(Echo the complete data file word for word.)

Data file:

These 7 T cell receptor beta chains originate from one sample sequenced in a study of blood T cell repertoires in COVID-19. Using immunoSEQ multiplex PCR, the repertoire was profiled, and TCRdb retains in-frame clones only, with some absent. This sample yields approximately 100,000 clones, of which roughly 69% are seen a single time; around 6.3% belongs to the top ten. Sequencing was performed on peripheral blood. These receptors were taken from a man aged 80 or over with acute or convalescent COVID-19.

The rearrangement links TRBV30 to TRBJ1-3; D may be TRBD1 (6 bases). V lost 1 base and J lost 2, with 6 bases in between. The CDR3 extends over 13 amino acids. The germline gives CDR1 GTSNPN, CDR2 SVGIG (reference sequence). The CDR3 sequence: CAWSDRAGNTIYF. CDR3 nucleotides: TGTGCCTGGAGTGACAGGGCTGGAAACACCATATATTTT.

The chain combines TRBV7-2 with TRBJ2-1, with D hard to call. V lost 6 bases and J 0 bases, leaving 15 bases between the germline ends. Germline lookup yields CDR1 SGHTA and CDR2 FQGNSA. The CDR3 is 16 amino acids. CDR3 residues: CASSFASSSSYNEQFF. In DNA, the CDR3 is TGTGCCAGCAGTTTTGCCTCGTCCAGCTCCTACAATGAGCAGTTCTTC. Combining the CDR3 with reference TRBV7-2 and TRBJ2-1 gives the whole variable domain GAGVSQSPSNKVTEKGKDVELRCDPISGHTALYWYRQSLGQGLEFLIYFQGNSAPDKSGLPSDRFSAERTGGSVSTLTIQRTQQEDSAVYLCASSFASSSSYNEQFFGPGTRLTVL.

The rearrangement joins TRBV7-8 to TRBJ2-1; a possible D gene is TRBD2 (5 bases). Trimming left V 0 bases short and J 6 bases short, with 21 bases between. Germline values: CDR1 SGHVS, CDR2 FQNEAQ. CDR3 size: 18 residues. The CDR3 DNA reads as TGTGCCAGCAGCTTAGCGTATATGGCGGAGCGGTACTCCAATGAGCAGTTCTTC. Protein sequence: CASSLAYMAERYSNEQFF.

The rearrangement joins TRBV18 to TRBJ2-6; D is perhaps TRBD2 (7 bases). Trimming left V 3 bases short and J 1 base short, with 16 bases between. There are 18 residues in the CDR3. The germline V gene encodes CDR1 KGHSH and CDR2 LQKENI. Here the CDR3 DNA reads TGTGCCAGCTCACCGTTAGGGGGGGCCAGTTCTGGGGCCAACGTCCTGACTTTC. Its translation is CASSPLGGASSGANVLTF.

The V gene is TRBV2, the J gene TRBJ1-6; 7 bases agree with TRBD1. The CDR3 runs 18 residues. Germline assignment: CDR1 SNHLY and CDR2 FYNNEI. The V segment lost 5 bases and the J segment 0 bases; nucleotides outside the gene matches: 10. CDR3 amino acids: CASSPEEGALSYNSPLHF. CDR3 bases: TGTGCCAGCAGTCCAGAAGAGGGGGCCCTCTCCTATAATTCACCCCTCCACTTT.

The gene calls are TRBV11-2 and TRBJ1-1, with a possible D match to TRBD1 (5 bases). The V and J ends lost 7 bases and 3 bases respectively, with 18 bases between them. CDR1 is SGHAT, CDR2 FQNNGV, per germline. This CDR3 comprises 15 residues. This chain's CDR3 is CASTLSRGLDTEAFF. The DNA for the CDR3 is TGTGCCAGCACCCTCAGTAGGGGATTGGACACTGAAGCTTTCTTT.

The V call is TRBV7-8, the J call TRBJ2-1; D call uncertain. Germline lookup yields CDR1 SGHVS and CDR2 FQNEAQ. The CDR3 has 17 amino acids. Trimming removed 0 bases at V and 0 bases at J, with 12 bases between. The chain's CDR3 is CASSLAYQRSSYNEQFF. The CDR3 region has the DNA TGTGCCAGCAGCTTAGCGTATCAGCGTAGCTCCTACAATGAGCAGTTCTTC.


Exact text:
These 7 T cell receptor beta chains originate from one sample sequenced in a study of blood T cell repertoires in COVID-19. Using immunoSEQ multiplex PCR, the repertoire was profiled, and TCRdb retains in-frame clones only, with some absent. This sample yields approximately 100,000 clones, of which roughly 69% are seen a single time; around 6.3% belongs to the top ten. Sequencing was performed on peripheral blood. These receptors were taken from a man aged 80 or over with acute or convalescent COVID-19.

The rearrangement links TRBV30 to TRBJ1-3; D may be TRBD1 (6 bases). V lost 1 base and J lost 2, with 6 bases in between. The CDR3 extends over 13 amino acids. The germline gives CDR1 GTSNPN, CDR2 SVGIG (reference sequence). The CDR3 sequence: CAWSDRAGNTIYF. CDR3 nucleotides: TGTGCCTGGAGTGACAGGGCTGGAAACACCATATATTTT.

The chain combines TRBV7-2 with TRBJ2-1, with D hard to call. V lost 6 bases and J 0 bases, leaving 15 bases between the germline ends. Germline lookup yields CDR1 SGHTA and CDR2 FQGNSA. The CDR3 is 16 amino acids. CDR3 residues: CASSFASSSSYNEQFF. In DNA, the CDR3 is TGTGCCAGCAGTTTTGCCTCGTCCAGCTCCTACAATGAGCAGTTCTTC. Combining the CDR3 with reference TRBV7-2 and TRBJ2-1 gives the whole variable domain GAGVSQSPSNKVTEKGKDVELRCDPISGHTALYWYRQSLGQGLEFLIYFQGNSAPDKSGLPSDRFSAERTGGSVSTLTIQRTQQEDSAVYLCASSFASSSSYNEQFFGPGTRLTVL.

The rearrangement joins TRBV7-8 to TRBJ2-1; a possible D gene is TRBD2 (5 bases). Trimming left V 0 bases short and J 6 bases short, with 21 bases between. Germline values: CDR1 SGHVS, CDR2 FQNEAQ. CDR3 size: 18 residues. The CDR3 DNA reads as TGTGCCAGCAGCTTAGCGTATATGGCGGAGCGGTACTCCAATGAGCAGTTCTTC. Protein sequence: CASSLAYMAERYSNEQFF.

The rearrangement joins TRBV18 to TRBJ2-6; D is perhaps TRBD2 (7 bases). Trimming left V 3 bases short and J 1 base short, with 16 bases between. There are 18 residues in the CDR3. The germline V gene encodes CDR1 KGHSH and CDR2 LQKENI. Here the CDR3 DNA reads TGTGCCAGCTCACCGTTAGGGGGGGCCAGTTCTGGGGCCAACGTCCTGACTTTC. Its translation is CASSPLGGASSGANVLTF.

The V gene is TRBV2, the J gene TRBJ1-6; 7 bases agree with TRBD1. The CDR3 runs 18 residues. Germline assignment: CDR1 SNHLY and CDR2 FYNNEI. The V segment lost 5 bases and the J segment 0 bases; nucleotides outside the gene matches: 10. CDR3 amino acids: CASSPEEGALSYNSPLHF. CDR3 bases: TGTGCCAGCAGTCCAGAAGAGGGGGCCCTCTCCTATAATTCACCCCTCCACTTT.

The gene calls are TRBV11-2 and TRBJ1-1, with a possible D match to TRBD1 (5 bases). The V and J ends lost 7 bases and 3 bases respectively, with 18 bases between them. CDR1 is SGHAT, CDR2 FQNNGV, per germline. This CDR3 comprises 15 residues. This chain's CDR3 is CASTLSRGLDTEAFF. The DNA for the CDR3 is TGTGCCAGCACCCTCAGTAGGGGATTGGACACTGAAGCTTTCTTT.

The V call is TRBV7-8, the J call TRBJ2-1; D call uncertain. Germline lookup yields CDR1 SGHVS and CDR2 FQNEAQ. The CDR3 has 17 amino acids. Trimming removed 0 bases at V and 0 bases at J, with 12 bases between. The chain's CDR3 is CASSLAYQRSSYNEQFF. The CDR3 region has the DNA TGTGCCAGCAGCTTAGCGTATCAGCGTAGCTCCTACAATGAGCAGTTCTTC.